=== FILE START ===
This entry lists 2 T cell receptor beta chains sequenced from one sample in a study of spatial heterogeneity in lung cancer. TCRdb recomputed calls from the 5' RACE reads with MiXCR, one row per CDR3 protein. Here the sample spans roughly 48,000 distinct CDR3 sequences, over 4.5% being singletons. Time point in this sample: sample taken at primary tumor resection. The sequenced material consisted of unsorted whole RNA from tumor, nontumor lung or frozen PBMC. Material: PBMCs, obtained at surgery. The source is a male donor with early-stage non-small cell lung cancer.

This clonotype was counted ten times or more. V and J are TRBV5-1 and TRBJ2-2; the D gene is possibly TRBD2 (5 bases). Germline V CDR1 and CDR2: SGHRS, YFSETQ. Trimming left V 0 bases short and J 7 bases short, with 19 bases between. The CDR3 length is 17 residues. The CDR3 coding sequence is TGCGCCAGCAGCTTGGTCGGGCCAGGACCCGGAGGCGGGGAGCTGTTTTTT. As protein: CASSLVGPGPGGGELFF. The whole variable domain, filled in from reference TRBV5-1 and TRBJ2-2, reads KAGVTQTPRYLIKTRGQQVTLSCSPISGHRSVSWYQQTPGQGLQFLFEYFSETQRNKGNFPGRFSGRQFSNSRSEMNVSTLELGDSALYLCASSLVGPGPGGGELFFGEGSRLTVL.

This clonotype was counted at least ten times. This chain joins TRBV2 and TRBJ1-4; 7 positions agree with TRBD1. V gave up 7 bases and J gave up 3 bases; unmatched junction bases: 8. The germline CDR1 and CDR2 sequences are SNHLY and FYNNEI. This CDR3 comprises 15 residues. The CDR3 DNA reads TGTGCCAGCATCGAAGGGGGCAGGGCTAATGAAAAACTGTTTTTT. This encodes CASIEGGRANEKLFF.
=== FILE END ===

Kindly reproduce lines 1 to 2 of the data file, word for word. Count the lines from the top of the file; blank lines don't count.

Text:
This entry lists 2 T cell receptor beta chains sequenced from one sample in a study of spatial heterogeneity in lung cancer. TCRdb recomputed calls from the 5' RACE reads with MiXCR, one row per CDR3 protein. Here the sample spans roughly 48,000 distinct CDR3 sequences, over 4.5% being singletons. Time point in this sample: sample taken at primary tumor resection. The sequenced material consisted of unsorted whole RNA from tumor, nontumor lung or frozen PBMC. Material: PBMCs, obtained at surgery. The source is a male donor with early-stage non-small cell lung cancer.

This clonotype was counted ten times or more. V and J are TRBV5-1 and TRBJ2-2; the D gene is possibly TRBD2 (5 bases). Germline V CDR1 and CDR2: SGHRS, YFSETQ. Trimming left V 0 bases short and J 7 bases short, with 19 bases between. The CDR3 length is 17 residues. The CDR3 coding sequence is TGCGCCAGCAGCTTGGTCGGGCCAGGACCCGGAGGCGGGGAGCTGTTTTTT. As protein: CASSLVGPGPGGGELFF. The whole variable domain, filled in from reference TRBV5-1 and TRBJ2-2, reads KAGVTQTPRYLIKTRGQQVTLSCSPISGHRSVSWYQQTPGQGLQFLFEYFSETQRNKGNFPGRFSGRQFSNSRSEMNVSTLELGDSALYLCASSLVGPGPGGGELFFGEGSRLTVL.